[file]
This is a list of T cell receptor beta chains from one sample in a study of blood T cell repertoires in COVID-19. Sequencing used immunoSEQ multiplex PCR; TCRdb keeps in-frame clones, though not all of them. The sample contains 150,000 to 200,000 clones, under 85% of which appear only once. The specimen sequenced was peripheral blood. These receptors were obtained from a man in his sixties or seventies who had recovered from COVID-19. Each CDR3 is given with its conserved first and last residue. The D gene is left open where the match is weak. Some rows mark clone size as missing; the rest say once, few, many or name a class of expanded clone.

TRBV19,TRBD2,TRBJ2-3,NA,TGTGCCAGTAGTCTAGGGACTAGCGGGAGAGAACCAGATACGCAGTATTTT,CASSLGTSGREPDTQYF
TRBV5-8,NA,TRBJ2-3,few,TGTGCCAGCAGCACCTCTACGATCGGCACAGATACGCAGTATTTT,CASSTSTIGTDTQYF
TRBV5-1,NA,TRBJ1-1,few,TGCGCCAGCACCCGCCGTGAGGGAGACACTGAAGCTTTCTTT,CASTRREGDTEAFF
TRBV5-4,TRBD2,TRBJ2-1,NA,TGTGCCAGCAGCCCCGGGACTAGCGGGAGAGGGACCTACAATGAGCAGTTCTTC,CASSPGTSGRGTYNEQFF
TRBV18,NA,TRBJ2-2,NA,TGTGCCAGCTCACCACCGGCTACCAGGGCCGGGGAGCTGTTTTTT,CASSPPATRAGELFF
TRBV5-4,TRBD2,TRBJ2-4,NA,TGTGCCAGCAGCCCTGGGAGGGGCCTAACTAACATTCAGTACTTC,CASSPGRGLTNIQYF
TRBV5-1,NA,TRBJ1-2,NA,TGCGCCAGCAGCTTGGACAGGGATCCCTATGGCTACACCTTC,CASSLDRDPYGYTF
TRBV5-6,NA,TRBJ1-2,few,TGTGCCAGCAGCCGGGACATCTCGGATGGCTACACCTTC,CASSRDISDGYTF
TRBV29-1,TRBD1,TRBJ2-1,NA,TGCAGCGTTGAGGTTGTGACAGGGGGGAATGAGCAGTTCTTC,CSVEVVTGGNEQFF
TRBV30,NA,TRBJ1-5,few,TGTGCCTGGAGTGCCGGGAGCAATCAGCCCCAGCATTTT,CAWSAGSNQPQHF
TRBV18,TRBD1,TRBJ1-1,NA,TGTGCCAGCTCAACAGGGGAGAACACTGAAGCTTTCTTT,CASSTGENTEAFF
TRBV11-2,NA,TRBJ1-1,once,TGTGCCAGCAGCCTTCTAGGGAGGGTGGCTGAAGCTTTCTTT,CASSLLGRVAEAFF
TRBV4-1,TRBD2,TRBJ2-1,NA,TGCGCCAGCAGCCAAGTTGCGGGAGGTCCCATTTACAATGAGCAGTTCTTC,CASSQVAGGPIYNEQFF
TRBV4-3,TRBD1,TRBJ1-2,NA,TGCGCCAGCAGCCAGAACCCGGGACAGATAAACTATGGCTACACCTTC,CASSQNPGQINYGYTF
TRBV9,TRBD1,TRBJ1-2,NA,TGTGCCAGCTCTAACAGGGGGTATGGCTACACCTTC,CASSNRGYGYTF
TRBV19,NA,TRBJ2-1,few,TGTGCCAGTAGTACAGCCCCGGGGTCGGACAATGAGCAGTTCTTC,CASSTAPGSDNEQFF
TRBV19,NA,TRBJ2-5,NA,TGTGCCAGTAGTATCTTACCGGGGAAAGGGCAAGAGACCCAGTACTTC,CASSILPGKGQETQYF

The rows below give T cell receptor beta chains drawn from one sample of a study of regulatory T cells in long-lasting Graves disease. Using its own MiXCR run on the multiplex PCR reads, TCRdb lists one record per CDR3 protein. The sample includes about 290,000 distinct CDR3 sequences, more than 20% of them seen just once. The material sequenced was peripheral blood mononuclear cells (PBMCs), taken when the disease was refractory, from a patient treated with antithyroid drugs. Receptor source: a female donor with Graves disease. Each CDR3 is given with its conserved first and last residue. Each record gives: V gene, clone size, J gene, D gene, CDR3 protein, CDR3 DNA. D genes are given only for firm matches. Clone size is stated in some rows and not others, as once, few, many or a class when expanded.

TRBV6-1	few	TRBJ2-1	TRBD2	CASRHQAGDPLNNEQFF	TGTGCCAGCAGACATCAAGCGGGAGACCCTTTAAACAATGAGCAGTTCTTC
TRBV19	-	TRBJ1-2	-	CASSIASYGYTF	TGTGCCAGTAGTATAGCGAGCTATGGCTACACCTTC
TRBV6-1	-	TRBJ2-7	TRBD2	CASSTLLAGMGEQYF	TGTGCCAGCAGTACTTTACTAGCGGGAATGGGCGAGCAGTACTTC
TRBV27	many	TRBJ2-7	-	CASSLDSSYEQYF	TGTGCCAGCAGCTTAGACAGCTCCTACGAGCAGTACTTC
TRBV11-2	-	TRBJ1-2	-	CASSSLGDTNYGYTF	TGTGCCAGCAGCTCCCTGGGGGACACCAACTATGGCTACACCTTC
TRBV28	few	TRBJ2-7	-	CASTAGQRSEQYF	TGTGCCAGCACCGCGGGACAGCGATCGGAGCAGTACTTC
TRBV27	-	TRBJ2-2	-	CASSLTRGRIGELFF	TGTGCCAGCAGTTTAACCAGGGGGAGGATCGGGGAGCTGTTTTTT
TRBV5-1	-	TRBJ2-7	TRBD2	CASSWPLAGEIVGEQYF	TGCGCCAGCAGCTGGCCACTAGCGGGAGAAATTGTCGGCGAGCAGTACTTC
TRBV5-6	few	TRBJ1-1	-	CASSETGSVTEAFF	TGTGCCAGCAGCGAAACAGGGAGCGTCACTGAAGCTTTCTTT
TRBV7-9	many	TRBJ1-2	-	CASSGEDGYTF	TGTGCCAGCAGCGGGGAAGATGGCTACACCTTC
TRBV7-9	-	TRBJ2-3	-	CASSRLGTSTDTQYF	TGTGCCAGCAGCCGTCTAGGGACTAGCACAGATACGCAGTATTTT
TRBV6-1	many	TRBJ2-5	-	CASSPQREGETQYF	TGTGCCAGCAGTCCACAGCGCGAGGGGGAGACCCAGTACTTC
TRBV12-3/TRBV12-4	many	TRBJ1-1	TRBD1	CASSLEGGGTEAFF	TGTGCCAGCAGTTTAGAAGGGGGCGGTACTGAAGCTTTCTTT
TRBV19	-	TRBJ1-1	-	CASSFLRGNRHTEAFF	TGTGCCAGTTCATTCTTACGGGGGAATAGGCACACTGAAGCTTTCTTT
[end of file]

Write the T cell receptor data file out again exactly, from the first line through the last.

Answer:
This is a list of T cell receptor beta chains from one sample in a study of blood T cell repertoires in COVID-19. Sequencing used immunoSEQ multiplex PCR; TCRdb keeps in-frame clones, though not all of them. The sample contains 150,000 to 200,000 clones, under 85% of which appear only once. The specimen sequenced was peripheral blood. These receptors were obtained from a man in his sixties or seventies who had recovered from COVID-19. Each CDR3 is given with its conserved first and last residue. The D gene is left open where the match is weak. Some rows mark clone size as missing; the rest say once, few, many or name a class of expanded clone.

TRBV19,TRBD2,TRBJ2-3,NA,TGTGCCAGTAGTCTAGGGACTAGCGGGAGAGAACCAGATACGCAGTATTTT,CASSLGTSGREPDTQYF
TRBV5-8,NA,TRBJ2-3,few,TGTGCCAGCAGCACCTCTACGATCGGCACAGATACGCAGTATTTT,CASSTSTIGTDTQYF
TRBV5-1,NA,TRBJ1-1,few,TGCGCCAGCACCCGCCGTGAGGGAGACACTGAAGCTTTCTTT,CASTRREGDTEAFF
TRBV5-4,TRBD2,TRBJ2-1,NA,TGTGCCAGCAGCCCCGGGACTAGCGGGAGAGGGACCTACAATGAGCAGTTCTTC,CASSPGTSGRGTYNEQFF
TRBV18,NA,TRBJ2-2,NA,TGTGCCAGCTCACCACCGGCTACCAGGGCCGGGGAGCTGTTTTTT,CASSPPATRAGELFF
TRBV5-4,TRBD2,TRBJ2-4,NA,TGTGCCAGCAGCCCTGGGAGGGGCCTAACTAACATTCAGTACTTC,CASSPGRGLTNIQYF
TRBV5-1,NA,TRBJ1-2,NA,TGCGCCAGCAGCTTGGACAGGGATCCCTATGGCTACACCTTC,CASSLDRDPYGYTF
TRBV5-6,NA,TRBJ1-2,few,TGTGCCAGCAGCCGGGACATCTCGGATGGCTACACCTTC,CASSRDISDGYTF
TRBV29-1,TRBD1,TRBJ2-1,NA,TGCAGCGTTGAGGTTGTGACAGGGGGGAATGAGCAGTTCTTC,CSVEVVTGGNEQFF
TRBV30,NA,TRBJ1-5,few,TGTGCCTGGAGTGCCGGGAGCAATCAGCCCCAGCATTTT,CAWSAGSNQPQHF
TRBV18,TRBD1,TRBJ1-1,NA,TGTGCCAGCTCAACAGGGGAGAACACTGAAGCTTTCTTT,CASSTGENTEAFF
TRBV11-2,NA,TRBJ1-1,once,TGTGCCAGCAGCCTTCTAGGGAGGGTGGCTGAAGCTTTCTTT,CASSLLGRVAEAFF
TRBV4-1,TRBD2,TRBJ2-1,NA,TGCGCCAGCAGCCAAGTTGCGGGAGGTCCCATTTACAATGAGCAGTTCTTC,CASSQVAGGPIYNEQFF
TRBV4-3,TRBD1,TRBJ1-2,NA,TGCGCCAGCAGCCAGAACCCGGGACAGATAAACTATGGCTACACCTTC,CASSQNPGQINYGYTF
TRBV9,TRBD1,TRBJ1-2,NA,TGTGCCAGCTCTAACAGGGGGTATGGCTACACCTTC,CASSNRGYGYTF
TRBV19,NA,TRBJ2-1,few,TGTGCCAGTAGTACAGCCCCGGGGTCGGACAATGAGCAGTTCTTC,CASSTAPGSDNEQFF
TRBV19,NA,TRBJ2-5,NA,TGTGCCAGTAGTATCTTACCGGGGAAAGGGCAAGAGACCCAGTACTTC,CASSILPGKGQETQYF

The rows below give T cell receptor beta chains drawn from one sample of a study of regulatory T cells in long-lasting Graves disease. Using its own MiXCR run on the multiplex PCR reads, TCRdb lists one record per CDR3 protein. The sample includes about 290,000 distinct CDR3 sequences, more than 20% of them seen just once. The material sequenced was peripheral blood mononuclear cells (PBMCs), taken when the disease was refractory, from a patient treated with antithyroid drugs. Receptor source: a female donor with Graves disease. Each CDR3 is given with its conserved first and last residue. Each record gives: V gene, clone size, J gene, D gene, CDR3 protein, CDR3 DNA. D genes are given only for firm matches. Clone size is stated in some rows and not others, as once, few, many or a class when expanded.

TRBV6-1	few	TRBJ2-1	TRBD2	CASRHQAGDPLNNEQFF	TGTGCCAGCAGACATCAAGCGGGAGACCCTTTAAACAATGAGCAGTTCTTC
TRBV19	-	TRBJ1-2	-	CASSIASYGYTF	TGTGCCAGTAGTATAGCGAGCTATGGCTACACCTTC
TRBV6-1	-	TRBJ2-7	TRBD2	CASSTLLAGMGEQYF	TGTGCCAGCAGTACTTTACTAGCGGGAATGGGCGAGCAGTACTTC
TRBV27	many	TRBJ2-7	-	CASSLDSSYEQYF	TGTGCCAGCAGCTTAGACAGCTCCTACGAGCAGTACTTC
TRBV11-2	-	TRBJ1-2	-	CASSSLGDTNYGYTF	TGTGCCAGCAGCTCCCTGGGGGACACCAACTATGGCTACACCTTC
TRBV28	few	TRBJ2-7	-	CASTAGQRSEQYF	TGTGCCAGCACCGCGGGACAGCGATCGGAGCAGTACTTC
TRBV27	-	TRBJ2-2	-	CASSLTRGRIGELFF	TGTGCCAGCAGTTTAACCAGGGGGAGGATCGGGGAGCTGTTTTTT
TRBV5-1	-	TRBJ2-7	TRBD2	CASSWPLAGEIVGEQYF	TGCGCCAGCAGCTGGCCACTAGCGGGAGAAATTGTCGGCGAGCAGTACTTC
TRBV5-6	few	TRBJ1-1	-	CASSETGSVTEAFF	TGTGCCAGCAGCGAAACAGGGAGCGTCACTGAAGCTTTCTTT
TRBV7-9	many	TRBJ1-2	-	CASSGEDGYTF	TGTGCCAGCAGCGGGGAAGATGGCTACACCTTC
TRBV7-9	-	TRBJ2-3	-	CASSRLGTSTDTQYF	TGTGCCAGCAGCCGTCTAGGGACTAGCACAGATACGCAGTATTTT
TRBV6-1	many	TRBJ2-5	-	CASSPQREGETQYF	TGTGCCAGCAGTCCACAGCGCGAGGGGGAGACCCAGTACTTC
TRBV12-3/TRBV12-4	many	TRBJ1-1	TRBD1	CASSLEGGGTEAFF	TGTGCCAGCAGTTTAGAAGGGGGCGGTACTGAAGCTTTCTTT
TRBV19	-	TRBJ1-1	-	CASSFLRGNRHTEAFF	TGTGCCAGTTCATTCTTACGGGGGAATAGGCACACTGAAGCTTTCTTT